Not Your Grandfather’s Black Freedom Movement: An Interview with BYP100’s Charlene Carruthers
By: Salim Muwakkil
There is little doubt that the Black Lives Matter era of protests will be branded as a millennial moment. But Black women are so prominent in the movement’s leadership, the era might also be characterized as a matriarchal moment.
For example, in the outrage following the release of the Laquan McDonald video depicting a 17-year old being shot by a Chicago cop 16 times, four of the most prominent groups that spoke out—Black Lives Matter, Black Youth Project 100 (BYP100), We Charge Genocide andFearless Leading by the Youth (FLY)— were led by Black women. This gender alignment marks a stark deviation from a deep tradition of patriarchal leadership. This is not your grandfather’s black freedom movement. Charlene Carruthers, the 30-year-old national director of BYP100, makes clear that this female ascendancy, as it were, has scholarly roots in the sterling work of feminist public intellectuals such as Cathy Cohen of the University of Chicago and Barbara Ransby of the University of Illinois at Chicago. BYP100, for example, is an offshoot of the Black Youth Project, a venture launched by Cohen in 2004. A well-known theorist of Black queer feminism, Cohen’s views have strongly shaped the agenda of BYP100. In These Times sat down with Carruthers to talk about the role of BYP100 in Chicago’s anti−police-violence movement and why the group thinks it’s crucial to “fully incorporate” a Black queer feminist perspective.
How did BYP100 begin?
In 2012, a group of young Black people who were part of an advisory council for the Black Youth Project said to Cathy Cohen, “We want to have a national convening with other Black activists from across the country.” And so Cohen secured the resources, and 100 young Black folk were invited to attend a convening called the “Beyond November Movement” in 2013. What we intended was to discuss movement-building for Black liberation beyond electoral politics, in the aftermath of the election of President Barack Obama. That Saturday night, the George Zimmerman verdict was announced. We gathered in the circle and listened. There were all kinds of reactions to the “not guilty” verdict: Some people cried, some people screamed, some people left the room. And we stood in a circle processing that moment.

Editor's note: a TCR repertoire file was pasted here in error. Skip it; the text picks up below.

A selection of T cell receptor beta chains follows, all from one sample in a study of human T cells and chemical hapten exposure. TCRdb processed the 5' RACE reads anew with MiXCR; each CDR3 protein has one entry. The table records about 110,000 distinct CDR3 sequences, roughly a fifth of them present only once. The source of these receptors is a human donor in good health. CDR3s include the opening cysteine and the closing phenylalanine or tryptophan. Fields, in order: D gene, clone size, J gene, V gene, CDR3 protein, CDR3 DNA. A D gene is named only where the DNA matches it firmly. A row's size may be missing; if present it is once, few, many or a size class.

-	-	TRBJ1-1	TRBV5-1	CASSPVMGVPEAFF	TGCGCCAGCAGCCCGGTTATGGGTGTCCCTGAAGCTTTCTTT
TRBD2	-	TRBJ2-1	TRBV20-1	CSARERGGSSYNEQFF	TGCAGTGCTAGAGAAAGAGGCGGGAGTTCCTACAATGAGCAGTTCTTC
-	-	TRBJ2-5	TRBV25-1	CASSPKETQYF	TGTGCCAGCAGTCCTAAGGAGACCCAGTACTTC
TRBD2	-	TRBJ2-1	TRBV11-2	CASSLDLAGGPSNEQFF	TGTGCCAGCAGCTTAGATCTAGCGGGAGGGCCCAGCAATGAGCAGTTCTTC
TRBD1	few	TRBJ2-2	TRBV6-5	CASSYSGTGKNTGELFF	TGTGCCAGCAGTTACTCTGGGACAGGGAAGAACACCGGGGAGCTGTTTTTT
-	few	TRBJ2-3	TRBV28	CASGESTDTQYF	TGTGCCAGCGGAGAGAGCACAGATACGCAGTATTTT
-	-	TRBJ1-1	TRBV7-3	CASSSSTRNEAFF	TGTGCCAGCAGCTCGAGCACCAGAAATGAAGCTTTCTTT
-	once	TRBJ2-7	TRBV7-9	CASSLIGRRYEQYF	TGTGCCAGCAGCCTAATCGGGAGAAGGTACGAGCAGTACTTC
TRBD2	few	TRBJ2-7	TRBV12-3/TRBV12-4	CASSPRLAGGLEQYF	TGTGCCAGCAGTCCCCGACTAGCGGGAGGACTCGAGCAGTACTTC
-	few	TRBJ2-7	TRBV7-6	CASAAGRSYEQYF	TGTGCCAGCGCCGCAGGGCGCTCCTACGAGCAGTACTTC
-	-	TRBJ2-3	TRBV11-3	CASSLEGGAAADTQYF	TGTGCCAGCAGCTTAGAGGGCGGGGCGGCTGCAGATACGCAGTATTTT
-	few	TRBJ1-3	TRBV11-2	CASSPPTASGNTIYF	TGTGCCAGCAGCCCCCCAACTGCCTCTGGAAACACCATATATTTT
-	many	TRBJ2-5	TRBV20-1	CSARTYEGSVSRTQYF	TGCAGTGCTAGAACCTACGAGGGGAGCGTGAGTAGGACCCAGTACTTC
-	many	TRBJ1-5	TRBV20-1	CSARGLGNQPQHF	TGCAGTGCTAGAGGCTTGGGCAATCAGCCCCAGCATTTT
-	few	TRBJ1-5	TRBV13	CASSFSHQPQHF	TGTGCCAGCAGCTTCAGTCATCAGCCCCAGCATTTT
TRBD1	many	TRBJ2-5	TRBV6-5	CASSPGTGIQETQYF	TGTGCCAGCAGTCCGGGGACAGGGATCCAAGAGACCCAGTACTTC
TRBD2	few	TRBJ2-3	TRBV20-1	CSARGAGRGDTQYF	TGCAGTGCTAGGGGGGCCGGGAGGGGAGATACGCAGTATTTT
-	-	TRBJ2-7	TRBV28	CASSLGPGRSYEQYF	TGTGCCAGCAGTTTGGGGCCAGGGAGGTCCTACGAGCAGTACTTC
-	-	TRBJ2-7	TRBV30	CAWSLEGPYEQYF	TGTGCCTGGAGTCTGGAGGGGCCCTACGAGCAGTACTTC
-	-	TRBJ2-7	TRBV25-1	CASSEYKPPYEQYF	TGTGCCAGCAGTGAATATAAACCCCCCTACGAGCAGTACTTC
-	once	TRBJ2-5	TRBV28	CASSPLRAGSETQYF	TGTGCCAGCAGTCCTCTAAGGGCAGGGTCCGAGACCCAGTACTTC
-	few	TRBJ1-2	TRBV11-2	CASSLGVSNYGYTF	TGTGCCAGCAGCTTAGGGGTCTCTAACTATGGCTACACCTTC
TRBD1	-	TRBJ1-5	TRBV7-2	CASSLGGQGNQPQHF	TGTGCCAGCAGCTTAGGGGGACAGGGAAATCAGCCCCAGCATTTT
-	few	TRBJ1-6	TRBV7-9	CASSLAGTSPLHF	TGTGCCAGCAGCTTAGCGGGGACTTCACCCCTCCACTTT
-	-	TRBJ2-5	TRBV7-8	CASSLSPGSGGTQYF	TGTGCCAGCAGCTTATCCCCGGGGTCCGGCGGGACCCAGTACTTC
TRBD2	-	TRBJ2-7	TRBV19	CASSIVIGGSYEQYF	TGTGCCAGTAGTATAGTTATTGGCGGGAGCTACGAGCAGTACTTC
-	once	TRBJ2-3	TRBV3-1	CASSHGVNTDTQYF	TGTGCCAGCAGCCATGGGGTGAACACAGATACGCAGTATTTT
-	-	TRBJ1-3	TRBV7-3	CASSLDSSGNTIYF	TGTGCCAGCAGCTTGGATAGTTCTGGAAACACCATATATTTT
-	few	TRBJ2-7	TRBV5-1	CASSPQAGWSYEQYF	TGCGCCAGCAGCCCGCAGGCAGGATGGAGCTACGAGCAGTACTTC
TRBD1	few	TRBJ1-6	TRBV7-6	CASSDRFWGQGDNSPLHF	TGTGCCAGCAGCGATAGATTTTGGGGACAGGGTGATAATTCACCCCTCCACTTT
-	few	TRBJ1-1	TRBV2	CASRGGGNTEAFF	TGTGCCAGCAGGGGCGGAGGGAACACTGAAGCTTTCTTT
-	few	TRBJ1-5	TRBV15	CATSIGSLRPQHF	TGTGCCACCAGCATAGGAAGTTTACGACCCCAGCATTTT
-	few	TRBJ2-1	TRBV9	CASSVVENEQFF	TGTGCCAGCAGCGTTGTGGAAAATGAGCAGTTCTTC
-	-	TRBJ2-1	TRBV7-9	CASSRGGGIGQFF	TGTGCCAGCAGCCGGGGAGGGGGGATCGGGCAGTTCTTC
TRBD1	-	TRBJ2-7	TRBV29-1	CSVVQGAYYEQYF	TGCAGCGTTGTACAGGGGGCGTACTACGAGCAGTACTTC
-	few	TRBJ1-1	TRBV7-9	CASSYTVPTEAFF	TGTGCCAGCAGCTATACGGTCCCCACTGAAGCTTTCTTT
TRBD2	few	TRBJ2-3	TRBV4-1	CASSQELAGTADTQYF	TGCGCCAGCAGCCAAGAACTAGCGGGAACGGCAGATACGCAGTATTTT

But you had gathered for something completely different.
Right. And I fully believe if we were not gathered that particular weekend, on that particular night, BYP100 wouldn’t exist. There were many things that happened immediately, but we all committed to going to the 50th anniversary of the March on Washington, in Washington, D.C. It was there that we actually drafted a mission and core value statement and began to think of ourselves as an organization.
So the Zimmerman verdict is what shaped BYP100’s focus on institutional violence and mass criminalization of Black youth?
Folks who attended that initial convening come from various parts of movements: There were artists, elected officials, folks who did LGBTQ rights organizing, gender justice organizers, folks from labor unions—all kinds of folks were in that room. It was out of that moment that we decided to focus on mass criminalization and, really at the core of it, looking at anti-Blackness and its role in the oppression of Black folks, particularly in this country, but also worldwide.
You said “anti-Blackness.” Was that an attempt to be more specific than the general term “white supremacy”?
We weren’t doing that level of analysis collectively at that particular moment. But we named anti-Blackness, white supremacy, patriarchy, homophobia, transphobia as the things that we needed to fight against, and recognized that many of those things contributed to the killing of Trayvon Martin.
You mention homophobia; that’s a new dimension to the Black freedom struggle. Was there any resistance?
Well, Cathy [Cohen] is known for her scholarship in both queer studies and Black feminism. And so at any convening that she was involved in, people came with that consciousness.